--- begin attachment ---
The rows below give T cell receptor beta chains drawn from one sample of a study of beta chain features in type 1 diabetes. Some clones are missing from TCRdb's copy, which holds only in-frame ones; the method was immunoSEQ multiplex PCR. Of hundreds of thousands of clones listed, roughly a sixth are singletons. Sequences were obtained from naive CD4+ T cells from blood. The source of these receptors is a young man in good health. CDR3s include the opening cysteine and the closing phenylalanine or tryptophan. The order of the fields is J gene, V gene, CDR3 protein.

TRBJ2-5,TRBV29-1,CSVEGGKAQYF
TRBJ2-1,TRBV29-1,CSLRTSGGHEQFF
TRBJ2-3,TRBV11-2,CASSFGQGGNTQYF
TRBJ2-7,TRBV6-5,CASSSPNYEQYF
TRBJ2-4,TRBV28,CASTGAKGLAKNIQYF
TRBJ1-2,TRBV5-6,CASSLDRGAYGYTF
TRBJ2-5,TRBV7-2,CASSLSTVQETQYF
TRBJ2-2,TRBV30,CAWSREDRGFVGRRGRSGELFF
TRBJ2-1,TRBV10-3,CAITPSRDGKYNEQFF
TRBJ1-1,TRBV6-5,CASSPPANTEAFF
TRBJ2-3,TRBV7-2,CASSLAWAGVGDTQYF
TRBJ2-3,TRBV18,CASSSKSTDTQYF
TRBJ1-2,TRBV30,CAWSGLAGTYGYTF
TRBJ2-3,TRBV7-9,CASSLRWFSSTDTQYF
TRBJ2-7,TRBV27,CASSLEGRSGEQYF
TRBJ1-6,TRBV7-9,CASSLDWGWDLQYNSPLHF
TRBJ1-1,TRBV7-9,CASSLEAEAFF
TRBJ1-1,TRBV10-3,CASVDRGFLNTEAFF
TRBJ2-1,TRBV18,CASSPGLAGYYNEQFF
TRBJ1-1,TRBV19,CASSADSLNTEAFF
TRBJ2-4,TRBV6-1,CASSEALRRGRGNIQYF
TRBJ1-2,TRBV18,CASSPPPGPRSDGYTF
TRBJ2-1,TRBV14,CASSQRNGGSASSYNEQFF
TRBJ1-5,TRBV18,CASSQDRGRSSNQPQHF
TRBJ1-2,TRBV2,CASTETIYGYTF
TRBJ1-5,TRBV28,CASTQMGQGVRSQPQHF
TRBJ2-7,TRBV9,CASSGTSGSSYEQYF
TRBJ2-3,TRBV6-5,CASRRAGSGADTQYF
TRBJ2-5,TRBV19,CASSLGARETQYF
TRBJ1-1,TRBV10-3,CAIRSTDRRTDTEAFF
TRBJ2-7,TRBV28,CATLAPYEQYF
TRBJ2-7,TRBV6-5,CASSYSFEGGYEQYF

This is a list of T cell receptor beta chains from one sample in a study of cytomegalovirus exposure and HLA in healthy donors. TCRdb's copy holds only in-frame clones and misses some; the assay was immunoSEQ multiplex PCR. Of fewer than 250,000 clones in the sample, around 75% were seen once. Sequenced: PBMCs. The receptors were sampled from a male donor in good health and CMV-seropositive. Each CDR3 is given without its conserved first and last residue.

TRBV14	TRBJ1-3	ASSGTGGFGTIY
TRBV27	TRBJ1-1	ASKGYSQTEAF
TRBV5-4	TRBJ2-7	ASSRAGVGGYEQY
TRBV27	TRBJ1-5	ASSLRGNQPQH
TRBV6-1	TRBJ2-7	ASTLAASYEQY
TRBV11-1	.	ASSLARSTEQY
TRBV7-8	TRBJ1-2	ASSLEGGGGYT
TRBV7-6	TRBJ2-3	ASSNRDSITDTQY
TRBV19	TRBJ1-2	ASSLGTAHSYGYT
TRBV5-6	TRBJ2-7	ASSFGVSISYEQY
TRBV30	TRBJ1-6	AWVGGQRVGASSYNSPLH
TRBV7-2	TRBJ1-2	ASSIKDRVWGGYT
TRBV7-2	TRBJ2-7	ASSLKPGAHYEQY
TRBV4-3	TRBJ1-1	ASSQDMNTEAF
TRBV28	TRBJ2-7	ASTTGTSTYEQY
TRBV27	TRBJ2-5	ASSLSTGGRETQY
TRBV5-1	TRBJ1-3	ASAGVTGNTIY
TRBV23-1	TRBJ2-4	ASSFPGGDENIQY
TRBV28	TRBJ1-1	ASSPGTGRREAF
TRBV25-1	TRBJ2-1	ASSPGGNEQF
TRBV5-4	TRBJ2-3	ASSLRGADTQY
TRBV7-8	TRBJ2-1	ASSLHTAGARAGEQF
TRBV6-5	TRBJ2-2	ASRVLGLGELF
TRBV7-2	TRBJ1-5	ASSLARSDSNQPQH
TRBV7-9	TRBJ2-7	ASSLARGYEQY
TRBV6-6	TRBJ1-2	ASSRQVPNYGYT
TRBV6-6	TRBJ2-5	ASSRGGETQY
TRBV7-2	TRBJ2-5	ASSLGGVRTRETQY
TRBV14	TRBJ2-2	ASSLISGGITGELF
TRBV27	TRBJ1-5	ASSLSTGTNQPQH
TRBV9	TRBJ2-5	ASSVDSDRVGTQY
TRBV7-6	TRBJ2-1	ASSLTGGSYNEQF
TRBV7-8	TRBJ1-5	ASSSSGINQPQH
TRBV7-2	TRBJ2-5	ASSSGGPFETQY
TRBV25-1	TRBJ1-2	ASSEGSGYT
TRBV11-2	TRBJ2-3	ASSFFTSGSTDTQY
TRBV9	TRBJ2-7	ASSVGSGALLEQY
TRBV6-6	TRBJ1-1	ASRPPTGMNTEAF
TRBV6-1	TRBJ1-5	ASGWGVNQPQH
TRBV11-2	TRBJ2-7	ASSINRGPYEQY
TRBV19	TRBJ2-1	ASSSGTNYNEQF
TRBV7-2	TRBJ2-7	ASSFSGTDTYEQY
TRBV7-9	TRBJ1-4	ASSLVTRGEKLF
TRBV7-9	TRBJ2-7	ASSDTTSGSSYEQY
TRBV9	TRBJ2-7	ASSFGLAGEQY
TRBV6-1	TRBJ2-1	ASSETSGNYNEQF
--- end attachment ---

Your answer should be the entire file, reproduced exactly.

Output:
The rows below give T cell receptor beta chains drawn from one sample of a study of beta chain features in type 1 diabetes. Some clones are missing from TCRdb's copy, which holds only in-frame ones; the method was immunoSEQ multiplex PCR. Of hundreds of thousands of clones listed, roughly a sixth are singletons. Sequences were obtained from naive CD4+ T cells from blood. The source of these receptors is a young man in good health. CDR3s include the opening cysteine and the closing phenylalanine or tryptophan. The order of the fields is J gene, V gene, CDR3 protein.

TRBJ2-5,TRBV29-1,CSVEGGKAQYF
TRBJ2-1,TRBV29-1,CSLRTSGGHEQFF
TRBJ2-3,TRBV11-2,CASSFGQGGNTQYF
TRBJ2-7,TRBV6-5,CASSSPNYEQYF
TRBJ2-4,TRBV28,CASTGAKGLAKNIQYF
TRBJ1-2,TRBV5-6,CASSLDRGAYGYTF
TRBJ2-5,TRBV7-2,CASSLSTVQETQYF
TRBJ2-2,TRBV30,CAWSREDRGFVGRRGRSGELFF
TRBJ2-1,TRBV10-3,CAITPSRDGKYNEQFF
TRBJ1-1,TRBV6-5,CASSPPANTEAFF
TRBJ2-3,TRBV7-2,CASSLAWAGVGDTQYF
TRBJ2-3,TRBV18,CASSSKSTDTQYF
TRBJ1-2,TRBV30,CAWSGLAGTYGYTF
TRBJ2-3,TRBV7-9,CASSLRWFSSTDTQYF
TRBJ2-7,TRBV27,CASSLEGRSGEQYF
TRBJ1-6,TRBV7-9,CASSLDWGWDLQYNSPLHF
TRBJ1-1,TRBV7-9,CASSLEAEAFF
TRBJ1-1,TRBV10-3,CASVDRGFLNTEAFF
TRBJ2-1,TRBV18,CASSPGLAGYYNEQFF
TRBJ1-1,TRBV19,CASSADSLNTEAFF
TRBJ2-4,TRBV6-1,CASSEALRRGRGNIQYF
TRBJ1-2,TRBV18,CASSPPPGPRSDGYTF
TRBJ2-1,TRBV14,CASSQRNGGSASSYNEQFF
TRBJ1-5,TRBV18,CASSQDRGRSSNQPQHF
TRBJ1-2,TRBV2,CASTETIYGYTF
TRBJ1-5,TRBV28,CASTQMGQGVRSQPQHF
TRBJ2-7,TRBV9,CASSGTSGSSYEQYF
TRBJ2-3,TRBV6-5,CASRRAGSGADTQYF
TRBJ2-5,TRBV19,CASSLGARETQYF
TRBJ1-1,TRBV10-3,CAIRSTDRRTDTEAFF
TRBJ2-7,TRBV28,CATLAPYEQYF
TRBJ2-7,TRBV6-5,CASSYSFEGGYEQYF

This is a list of T cell receptor beta chains from one sample in a study of cytomegalovirus exposure and HLA in healthy donors. TCRdb's copy holds only in-frame clones and misses some; the assay was immunoSEQ multiplex PCR. Of fewer than 250,000 clones in the sample, around 75% were seen once. Sequenced: PBMCs. The receptors were sampled from a male donor in good health and CMV-seropositive. Each CDR3 is given without its conserved first and last residue.

TRBV14	TRBJ1-3	ASSGTGGFGTIY
TRBV27	TRBJ1-1	ASKGYSQTEAF
TRBV5-4	TRBJ2-7	ASSRAGVGGYEQY
TRBV27	TRBJ1-5	ASSLRGNQPQH
TRBV6-1	TRBJ2-7	ASTLAASYEQY
TRBV11-1	.	ASSLARSTEQY
TRBV7-8	TRBJ1-2	ASSLEGGGGYT
TRBV7-6	TRBJ2-3	ASSNRDSITDTQY
TRBV19	TRBJ1-2	ASSLGTAHSYGYT
TRBV5-6	TRBJ2-7	ASSFGVSISYEQY
TRBV30	TRBJ1-6	AWVGGQRVGASSYNSPLH
TRBV7-2	TRBJ1-2	ASSIKDRVWGGYT
TRBV7-2	TRBJ2-7	ASSLKPGAHYEQY
TRBV4-3	TRBJ1-1	ASSQDMNTEAF
TRBV28	TRBJ2-7	ASTTGTSTYEQY
TRBV27	TRBJ2-5	ASSLSTGGRETQY
TRBV5-1	TRBJ1-3	ASAGVTGNTIY
TRBV23-1	TRBJ2-4	ASSFPGGDENIQY
TRBV28	TRBJ1-1	ASSPGTGRREAF
TRBV25-1	TRBJ2-1	ASSPGGNEQF
TRBV5-4	TRBJ2-3	ASSLRGADTQY
TRBV7-8	TRBJ2-1	ASSLHTAGARAGEQF
TRBV6-5	TRBJ2-2	ASRVLGLGELF
TRBV7-2	TRBJ1-5	ASSLARSDSNQPQH
TRBV7-9	TRBJ2-7	ASSLARGYEQY
TRBV6-6	TRBJ1-2	ASSRQVPNYGYT
TRBV6-6	TRBJ2-5	ASSRGGETQY
TRBV7-2	TRBJ2-5	ASSLGGVRTRETQY
TRBV14	TRBJ2-2	ASSLISGGITGELF
TRBV27	TRBJ1-5	ASSLSTGTNQPQH
TRBV9	TRBJ2-5	ASSVDSDRVGTQY
TRBV7-6	TRBJ2-1	ASSLTGGSYNEQF
TRBV7-8	TRBJ1-5	ASSSSGINQPQH
TRBV7-2	TRBJ2-5	ASSSGGPFETQY
TRBV25-1	TRBJ1-2	ASSEGSGYT
TRBV11-2	TRBJ2-3	ASSFFTSGSTDTQY
TRBV9	TRBJ2-7	ASSVGSGALLEQY
TRBV6-6	TRBJ1-1	ASRPPTGMNTEAF
TRBV6-1	TRBJ1-5	ASGWGVNQPQH
TRBV11-2	TRBJ2-7	ASSINRGPYEQY
TRBV19	TRBJ2-1	ASSSGTNYNEQF
TRBV7-2	TRBJ2-7	ASSFSGTDTYEQY
TRBV7-9	TRBJ1-4	ASSLVTRGEKLF
TRBV7-9	TRBJ2-7	ASSDTTSGSSYEQY
TRBV9	TRBJ2-7	ASSFGLAGEQY
TRBV6-1	TRBJ2-1	ASSETSGNYNEQF